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Raves for Yacht & Brokerage

Resurgent sales and dockside soirees were the hallmarks of Miami Beach’s boat show with a nightlife


The largest-ever Yacht & Brokerage Show in Miami Beach featured more than 500 new and used boats valued at more than $1 billion this year, with the in-water count up 16 percent from 2012, according to Show Management, producers of the show held Feb. 14-18.

The largest increase, 58 percent, came in the 105- to 125-foot category, requiring the show to expand its footprint on Indian Creek. The 80- to 104-foot category saw an increase of 31 percent from 2012, and boats under 49 feet were up 23 percent. The show is owned by the Florida Yacht Brokers Association and runs concurrently with the NMMA Miami International Boat Show.

Because there’s no entry fee it’s difficult to track attendance, but exhibitors overwhelmingly say the event was exponentially better than last year’s show, with some proclaiming it the best show of the season.

Feedback from the docks

Viking Yachts had positive feedback to report, with eight boats sold during the show — a 76 Enclosed Bridge Convertible, a 70 Convertible, five 62 Convertibles and a 42 Open. “From the show, we also are working another six to 10 strong prospects,” says Viking Yachts communications director Peter Frederiksen.

Viking’s sales success followed a VIP preview Feb. 1-2 in Riviera Beach, where 10 boats were sold. “When you go to a show and people are knocked out by what they see it just makes you feel really good. We’re just very elated,” Frederiksen says.


United Kingdom-based Sealine was exhibiting at the Yacht & Brokerage Show for the first time in 12 years as it continues to reintroduce the brand to the U.S. market. Sealine, which was sold by Brunswick Corp. to a private equity group last year, debuted the F450 in Miami, says general manager Tom Riemann. “There was good interest in that boat, but we actually sold the smallest in our product mix, the S380, and the biggest, the T50,” he says. “So we sold the top and the bottom of our line.”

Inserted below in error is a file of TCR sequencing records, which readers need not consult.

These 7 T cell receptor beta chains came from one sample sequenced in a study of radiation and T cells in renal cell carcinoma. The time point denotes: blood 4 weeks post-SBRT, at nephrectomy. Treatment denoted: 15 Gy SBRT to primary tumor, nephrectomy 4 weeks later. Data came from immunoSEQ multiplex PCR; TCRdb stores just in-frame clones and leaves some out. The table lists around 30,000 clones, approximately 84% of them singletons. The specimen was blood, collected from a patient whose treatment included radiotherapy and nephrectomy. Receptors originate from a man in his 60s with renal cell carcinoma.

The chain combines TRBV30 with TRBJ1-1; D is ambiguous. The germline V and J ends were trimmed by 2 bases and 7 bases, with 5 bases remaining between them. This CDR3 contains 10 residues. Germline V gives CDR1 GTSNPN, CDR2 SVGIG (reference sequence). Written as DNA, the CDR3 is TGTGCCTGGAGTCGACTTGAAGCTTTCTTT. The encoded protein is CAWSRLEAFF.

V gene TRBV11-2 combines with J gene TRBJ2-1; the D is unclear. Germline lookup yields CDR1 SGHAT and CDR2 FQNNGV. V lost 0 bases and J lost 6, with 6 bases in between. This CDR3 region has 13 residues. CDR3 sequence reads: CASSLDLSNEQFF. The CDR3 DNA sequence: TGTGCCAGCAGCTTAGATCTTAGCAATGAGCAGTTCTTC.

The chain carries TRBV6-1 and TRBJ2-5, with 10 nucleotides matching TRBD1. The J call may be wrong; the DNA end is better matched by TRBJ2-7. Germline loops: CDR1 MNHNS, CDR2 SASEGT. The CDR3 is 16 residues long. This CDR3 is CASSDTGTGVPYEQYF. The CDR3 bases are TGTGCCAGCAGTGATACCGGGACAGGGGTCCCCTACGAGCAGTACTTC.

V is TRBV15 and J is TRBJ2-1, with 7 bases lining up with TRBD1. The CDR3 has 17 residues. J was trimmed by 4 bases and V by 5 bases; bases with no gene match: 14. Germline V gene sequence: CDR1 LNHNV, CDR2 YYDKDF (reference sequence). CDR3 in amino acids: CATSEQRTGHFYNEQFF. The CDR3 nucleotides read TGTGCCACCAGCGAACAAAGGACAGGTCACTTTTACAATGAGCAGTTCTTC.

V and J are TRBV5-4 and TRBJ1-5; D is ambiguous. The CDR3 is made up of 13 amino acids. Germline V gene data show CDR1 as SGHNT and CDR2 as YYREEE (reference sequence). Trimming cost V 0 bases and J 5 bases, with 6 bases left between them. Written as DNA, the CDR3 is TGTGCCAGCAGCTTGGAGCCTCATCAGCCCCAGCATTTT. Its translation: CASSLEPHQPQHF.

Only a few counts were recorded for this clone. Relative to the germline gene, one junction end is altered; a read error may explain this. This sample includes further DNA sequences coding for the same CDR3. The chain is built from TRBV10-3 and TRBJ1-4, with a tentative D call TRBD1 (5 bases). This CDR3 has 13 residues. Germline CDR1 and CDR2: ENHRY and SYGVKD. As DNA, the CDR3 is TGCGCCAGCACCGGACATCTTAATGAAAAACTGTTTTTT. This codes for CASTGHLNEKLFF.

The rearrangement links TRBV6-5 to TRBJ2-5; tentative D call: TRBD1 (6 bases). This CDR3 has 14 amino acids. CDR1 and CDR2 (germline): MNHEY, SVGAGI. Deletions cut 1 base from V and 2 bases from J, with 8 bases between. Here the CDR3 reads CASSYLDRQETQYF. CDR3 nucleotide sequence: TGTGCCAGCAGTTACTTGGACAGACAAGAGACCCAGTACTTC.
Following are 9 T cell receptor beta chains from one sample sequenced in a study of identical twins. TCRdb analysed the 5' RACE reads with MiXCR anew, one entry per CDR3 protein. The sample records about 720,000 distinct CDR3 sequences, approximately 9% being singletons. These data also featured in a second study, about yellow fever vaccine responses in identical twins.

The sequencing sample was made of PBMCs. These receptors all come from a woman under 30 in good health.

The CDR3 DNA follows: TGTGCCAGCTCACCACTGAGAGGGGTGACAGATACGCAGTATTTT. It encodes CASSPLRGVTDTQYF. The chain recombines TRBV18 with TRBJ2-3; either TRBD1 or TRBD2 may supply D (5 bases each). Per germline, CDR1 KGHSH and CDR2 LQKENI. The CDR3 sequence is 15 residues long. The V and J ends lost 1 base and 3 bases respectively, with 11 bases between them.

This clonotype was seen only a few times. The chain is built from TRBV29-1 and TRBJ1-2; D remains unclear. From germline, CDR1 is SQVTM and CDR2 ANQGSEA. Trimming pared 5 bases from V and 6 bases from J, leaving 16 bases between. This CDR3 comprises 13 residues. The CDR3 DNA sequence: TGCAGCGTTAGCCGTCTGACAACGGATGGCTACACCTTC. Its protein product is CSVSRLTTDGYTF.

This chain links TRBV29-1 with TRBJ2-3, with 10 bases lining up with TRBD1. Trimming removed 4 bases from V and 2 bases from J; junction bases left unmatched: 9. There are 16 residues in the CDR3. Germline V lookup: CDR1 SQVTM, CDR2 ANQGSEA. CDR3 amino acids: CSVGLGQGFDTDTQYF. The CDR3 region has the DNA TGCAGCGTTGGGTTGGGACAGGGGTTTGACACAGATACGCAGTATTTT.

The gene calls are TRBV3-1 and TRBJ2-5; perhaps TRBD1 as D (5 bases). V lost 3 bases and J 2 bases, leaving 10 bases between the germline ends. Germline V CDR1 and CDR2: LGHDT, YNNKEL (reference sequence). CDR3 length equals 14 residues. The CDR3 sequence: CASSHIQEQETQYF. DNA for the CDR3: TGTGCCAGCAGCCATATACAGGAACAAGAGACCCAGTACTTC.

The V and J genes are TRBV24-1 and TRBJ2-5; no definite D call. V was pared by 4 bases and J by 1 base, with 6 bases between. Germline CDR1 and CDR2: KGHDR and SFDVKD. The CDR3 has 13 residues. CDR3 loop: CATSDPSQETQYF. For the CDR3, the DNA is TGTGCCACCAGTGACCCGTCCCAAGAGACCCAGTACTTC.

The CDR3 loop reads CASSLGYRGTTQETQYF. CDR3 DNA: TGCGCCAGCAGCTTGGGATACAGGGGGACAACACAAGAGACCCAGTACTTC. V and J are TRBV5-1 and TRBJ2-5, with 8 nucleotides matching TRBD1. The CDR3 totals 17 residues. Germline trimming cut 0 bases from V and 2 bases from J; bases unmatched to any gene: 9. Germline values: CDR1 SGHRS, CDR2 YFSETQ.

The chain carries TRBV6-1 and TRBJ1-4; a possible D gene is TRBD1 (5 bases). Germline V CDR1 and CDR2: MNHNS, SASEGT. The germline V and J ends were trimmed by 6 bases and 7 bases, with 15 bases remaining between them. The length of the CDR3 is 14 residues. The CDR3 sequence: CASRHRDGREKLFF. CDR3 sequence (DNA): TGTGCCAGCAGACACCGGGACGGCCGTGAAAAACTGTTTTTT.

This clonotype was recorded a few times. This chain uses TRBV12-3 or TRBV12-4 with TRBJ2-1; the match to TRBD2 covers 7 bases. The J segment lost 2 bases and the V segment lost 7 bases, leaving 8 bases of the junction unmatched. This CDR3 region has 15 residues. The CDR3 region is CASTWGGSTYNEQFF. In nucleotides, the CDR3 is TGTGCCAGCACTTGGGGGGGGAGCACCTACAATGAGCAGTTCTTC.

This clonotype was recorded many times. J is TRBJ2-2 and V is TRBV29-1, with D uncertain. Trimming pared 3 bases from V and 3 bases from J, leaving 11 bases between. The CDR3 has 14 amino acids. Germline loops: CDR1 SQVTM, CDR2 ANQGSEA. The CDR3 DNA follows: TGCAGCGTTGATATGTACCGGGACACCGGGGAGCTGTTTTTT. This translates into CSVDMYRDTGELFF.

The S380 was significant because the 30- to 40-foot market has been the softest for the last four years, Riemann says. “It was European Boat of the Year, and we brought it to the United States, and people responded. It was a very good sign, A) to see that part of the market has life again, and B) because we think our product tipped the market.”

“Overall it was a fantastic show,” Riemann adds. “It was our best show out of all the six we’ve done since we brought the brand back to the U.S. I think the overall atmosphere is at least the upper end of the market is coming back to life.”

Grand Banks Yachts saw traffic registration increase 15 percent, whereas last year it was flat or slightly down from 2011, says brand and marketing director David Hensel. Last year Grand Banks didn’t take any orders during the show, which is “not particularly unusual. We can have a great show and not take any orders,” Hensel says. This year, the builder took an order for a 50 Eastbay SX, and there was significant interest in other Grand Banks models, including the 43 and 54 Heritage EU.

“There’s some quantifiable evidence that this year was better than last, and it is just a continuation of a trend that started late last summer, where we’ve seen continued sales growth that’s resulted in a net order backlog that’s up nearly 45 percent over where it stood a year ago,” Hensel says. “We’ve got many dealers who are confident, if not certain, that they are taking orders in the near future for additional new boats. It’s different than the warm, fuzzy feeling from last year’s show. We did well, we were optimistic, but that show didn’t translate into as many sales as I would expect here in 2013.”

Innovation driving sales

Frederiksen agrees that new models are drawing the customers. The three new Viking models — the 55 Convertible, 62 Convertible, and 62 Enclosed Bridge Convertible — all garnered attention. “Our 62 Convertible is on fire. It’s incredible,” Frederiksen said shortly after the show wrapped up. “It hasn’t even been out 20 days yet, and it’s unbelievable how many people just jumped on that boat.”

After-hours events

Parties at the Yacht & Brokerage Show often occur after dark on the yachts. The Sunreef Yachts party that featured Nobel Peace Prize winner and former Poland president Lech Walesa, whose political career grew out of his job at what is now the Sunreef boatyard in Gdansk.

“We have dozens of events that exhibitors are scheduling in the evening on boats,” says Efrem “Skip” Zimbalist III, CEO of Active Interest Media, which owns Show Management and Soundings Trade Only and celebrated its Marine Group’s first anniversary at the show. “It’s a beautiful setting.”


The festive Miami atmosphere helps generate excitement, Riemann says, who hopes the upswing will gain traction. “We move in this weekend to West Palm Beach, and we’re excited to see if that enthusiasm continues. There seems to be some momentum picking up, so we’re pretty excited for the spring and summer selling season.”

Some say a decline in political tension is helping drive that momentum. “The industry is strong because it’s not overclouded now,” says Beaver. “The election’s over, the fiscal cliff is over, and everybody’s like, it is what it is.”

“A lot of people just saying, ‘I’m not waiting anymore, I’m going to live my life,’ ” Frederiksen says. “So we expect this momentum to continue.”

This article originally appeared in the April 2013 issue.



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